The Unnerving Presence of a Full-Size Velociraptor at Stan Winston Studios (Photo courtesy of TyRuben Ellingson)
Avatar. Spawn. Twister. Hellboy. Elysium. TyRuben Ellingson’s career in visualizing the fantastic has taken him behind the scenes on some of the greatest visual effects milestones of the past 20 years.
As Jurassic World stampedes across more than 4,000 North American movie screens this week, Ellingson shares remembrances of the effort that went into bringing Spielberg’s landmark thrill ride to life 22 years ago.
Ellingson – the visual effects art director for the original Jurassic Park – literally shed blood, sweat and tears to make movie magic. Read on for Ellingson’s insider perspective on the past, present and future of Hollywood VFX:
Tell me a bit about how you got your start at Industrial Light & Magic.
This is one of those questions that’s quite difficult to be concise about. If I had to boil it down, the avenue which opened up and allowed for me to move from drawing in my father’s studio as a kid to a desk at ILM was created, in large part, by a process I still make use of and share with my students today. The process (or perhaps practice would be a better word) is centered on the development of a strategic belief system with three parts:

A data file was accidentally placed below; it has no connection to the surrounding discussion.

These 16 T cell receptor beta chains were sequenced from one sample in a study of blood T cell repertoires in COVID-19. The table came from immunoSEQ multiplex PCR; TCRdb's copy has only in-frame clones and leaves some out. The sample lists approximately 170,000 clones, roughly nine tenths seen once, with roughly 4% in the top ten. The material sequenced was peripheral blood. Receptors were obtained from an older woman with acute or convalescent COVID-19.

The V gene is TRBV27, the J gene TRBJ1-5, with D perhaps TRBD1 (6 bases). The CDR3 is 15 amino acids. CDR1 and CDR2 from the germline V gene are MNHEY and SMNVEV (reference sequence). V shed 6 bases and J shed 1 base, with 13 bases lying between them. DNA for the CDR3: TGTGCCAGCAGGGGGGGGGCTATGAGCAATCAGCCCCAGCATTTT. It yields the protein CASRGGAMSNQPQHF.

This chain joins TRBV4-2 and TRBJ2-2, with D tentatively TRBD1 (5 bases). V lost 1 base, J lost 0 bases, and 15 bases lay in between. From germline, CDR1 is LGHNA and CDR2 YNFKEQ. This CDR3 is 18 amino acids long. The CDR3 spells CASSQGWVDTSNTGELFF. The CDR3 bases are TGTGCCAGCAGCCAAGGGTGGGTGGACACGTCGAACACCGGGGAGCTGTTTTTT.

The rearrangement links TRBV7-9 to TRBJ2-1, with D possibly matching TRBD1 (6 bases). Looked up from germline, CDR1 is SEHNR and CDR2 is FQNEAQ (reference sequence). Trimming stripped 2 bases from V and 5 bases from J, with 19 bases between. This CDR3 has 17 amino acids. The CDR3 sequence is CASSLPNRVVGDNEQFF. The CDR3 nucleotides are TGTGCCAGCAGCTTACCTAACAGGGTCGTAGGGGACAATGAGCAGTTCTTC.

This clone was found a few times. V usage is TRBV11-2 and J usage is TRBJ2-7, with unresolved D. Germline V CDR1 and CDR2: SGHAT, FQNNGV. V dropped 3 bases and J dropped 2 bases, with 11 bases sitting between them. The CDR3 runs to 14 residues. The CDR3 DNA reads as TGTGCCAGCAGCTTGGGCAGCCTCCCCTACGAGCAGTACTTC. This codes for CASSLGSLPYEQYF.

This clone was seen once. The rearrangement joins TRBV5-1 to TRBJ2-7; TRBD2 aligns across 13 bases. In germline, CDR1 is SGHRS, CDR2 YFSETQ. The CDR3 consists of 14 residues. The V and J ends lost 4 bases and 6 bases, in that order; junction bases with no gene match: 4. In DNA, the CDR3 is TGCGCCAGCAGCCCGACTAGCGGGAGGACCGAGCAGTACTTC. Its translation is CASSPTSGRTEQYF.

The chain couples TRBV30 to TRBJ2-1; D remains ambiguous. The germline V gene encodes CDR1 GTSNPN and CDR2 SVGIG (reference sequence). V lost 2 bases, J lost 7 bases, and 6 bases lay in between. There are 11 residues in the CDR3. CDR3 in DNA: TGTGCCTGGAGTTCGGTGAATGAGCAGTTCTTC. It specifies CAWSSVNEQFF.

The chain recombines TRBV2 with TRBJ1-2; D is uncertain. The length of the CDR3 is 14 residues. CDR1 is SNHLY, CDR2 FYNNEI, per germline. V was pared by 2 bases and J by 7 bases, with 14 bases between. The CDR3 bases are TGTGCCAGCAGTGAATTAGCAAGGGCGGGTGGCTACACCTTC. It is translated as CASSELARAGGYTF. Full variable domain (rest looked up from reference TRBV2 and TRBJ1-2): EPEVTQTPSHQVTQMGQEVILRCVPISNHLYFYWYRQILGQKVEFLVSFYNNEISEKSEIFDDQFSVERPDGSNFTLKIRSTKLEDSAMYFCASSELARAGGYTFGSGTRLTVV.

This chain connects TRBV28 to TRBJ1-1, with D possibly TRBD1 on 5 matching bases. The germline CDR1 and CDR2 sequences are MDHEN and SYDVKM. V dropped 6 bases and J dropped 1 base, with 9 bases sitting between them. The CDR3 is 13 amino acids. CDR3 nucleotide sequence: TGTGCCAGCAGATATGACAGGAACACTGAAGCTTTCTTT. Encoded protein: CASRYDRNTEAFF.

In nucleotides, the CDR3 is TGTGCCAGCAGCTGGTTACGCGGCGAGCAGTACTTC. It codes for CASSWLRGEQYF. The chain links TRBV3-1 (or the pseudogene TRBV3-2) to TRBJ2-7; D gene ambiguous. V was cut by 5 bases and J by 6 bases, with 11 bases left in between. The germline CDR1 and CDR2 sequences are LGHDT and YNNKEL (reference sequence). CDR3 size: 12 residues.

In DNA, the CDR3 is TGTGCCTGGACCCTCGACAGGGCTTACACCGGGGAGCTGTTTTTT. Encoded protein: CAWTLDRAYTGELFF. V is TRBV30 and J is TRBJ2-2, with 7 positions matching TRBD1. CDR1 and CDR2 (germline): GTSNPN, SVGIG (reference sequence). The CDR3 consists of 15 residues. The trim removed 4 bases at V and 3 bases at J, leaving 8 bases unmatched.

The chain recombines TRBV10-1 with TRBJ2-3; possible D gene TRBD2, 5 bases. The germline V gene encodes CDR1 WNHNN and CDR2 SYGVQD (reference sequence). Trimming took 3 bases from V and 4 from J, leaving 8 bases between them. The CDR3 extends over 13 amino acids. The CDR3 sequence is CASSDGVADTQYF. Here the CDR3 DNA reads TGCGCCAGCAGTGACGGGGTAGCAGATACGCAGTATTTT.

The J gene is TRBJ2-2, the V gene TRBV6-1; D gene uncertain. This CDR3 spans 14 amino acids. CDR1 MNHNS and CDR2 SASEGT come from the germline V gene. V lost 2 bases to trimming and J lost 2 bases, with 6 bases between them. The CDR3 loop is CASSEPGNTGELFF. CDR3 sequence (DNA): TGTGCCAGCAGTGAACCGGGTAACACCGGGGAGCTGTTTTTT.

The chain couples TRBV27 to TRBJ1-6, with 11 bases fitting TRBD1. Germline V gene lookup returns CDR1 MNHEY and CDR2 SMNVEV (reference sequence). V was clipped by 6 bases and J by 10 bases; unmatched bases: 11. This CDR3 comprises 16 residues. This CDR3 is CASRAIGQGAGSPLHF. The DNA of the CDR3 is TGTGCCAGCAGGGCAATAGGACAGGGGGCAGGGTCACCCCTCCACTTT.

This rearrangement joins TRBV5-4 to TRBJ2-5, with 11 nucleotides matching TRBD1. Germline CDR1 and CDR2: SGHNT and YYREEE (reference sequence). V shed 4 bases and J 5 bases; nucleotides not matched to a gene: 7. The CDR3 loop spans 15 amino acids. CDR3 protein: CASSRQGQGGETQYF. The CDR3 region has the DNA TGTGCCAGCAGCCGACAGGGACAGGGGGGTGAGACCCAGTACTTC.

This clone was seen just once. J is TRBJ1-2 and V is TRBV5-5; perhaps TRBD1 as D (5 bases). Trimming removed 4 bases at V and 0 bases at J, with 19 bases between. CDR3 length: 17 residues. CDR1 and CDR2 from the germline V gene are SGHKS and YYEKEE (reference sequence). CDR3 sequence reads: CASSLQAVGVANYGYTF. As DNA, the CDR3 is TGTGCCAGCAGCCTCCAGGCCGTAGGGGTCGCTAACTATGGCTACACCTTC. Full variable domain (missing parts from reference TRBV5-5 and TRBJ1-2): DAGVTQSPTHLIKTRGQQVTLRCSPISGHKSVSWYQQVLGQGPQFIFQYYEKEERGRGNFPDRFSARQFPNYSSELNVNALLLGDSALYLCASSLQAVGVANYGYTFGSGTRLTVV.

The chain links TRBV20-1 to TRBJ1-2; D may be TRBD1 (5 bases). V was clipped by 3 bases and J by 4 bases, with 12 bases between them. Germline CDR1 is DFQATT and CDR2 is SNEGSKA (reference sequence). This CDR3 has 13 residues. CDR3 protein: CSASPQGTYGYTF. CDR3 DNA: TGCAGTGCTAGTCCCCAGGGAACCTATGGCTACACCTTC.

I’m sure many of your readers will be familiar with this practice. It’s been around forever because when put into use – very focused, very committed, very dynamic use – it produces results.
At some point after seeing Star Wars, perhaps midway through my undergraduate art program, but for sure by the time I finished graduate school, I got very serious about finding a way to work at Industrial Light & Magic. By the time my university degree was finished, I was on an unstoppable mission, I made up my mind to “just do it” (in the words of Shia LaBeouf), and though I was living in Dallas at the time, I went about reaching out to everyone I knew – everyone I could introduce myself to, everyone who did anything at all related to film making – and I would express to them in no uncertain terms, “I need to get to ILM, can you please assist me?” And over time, the path opened. Intention matters.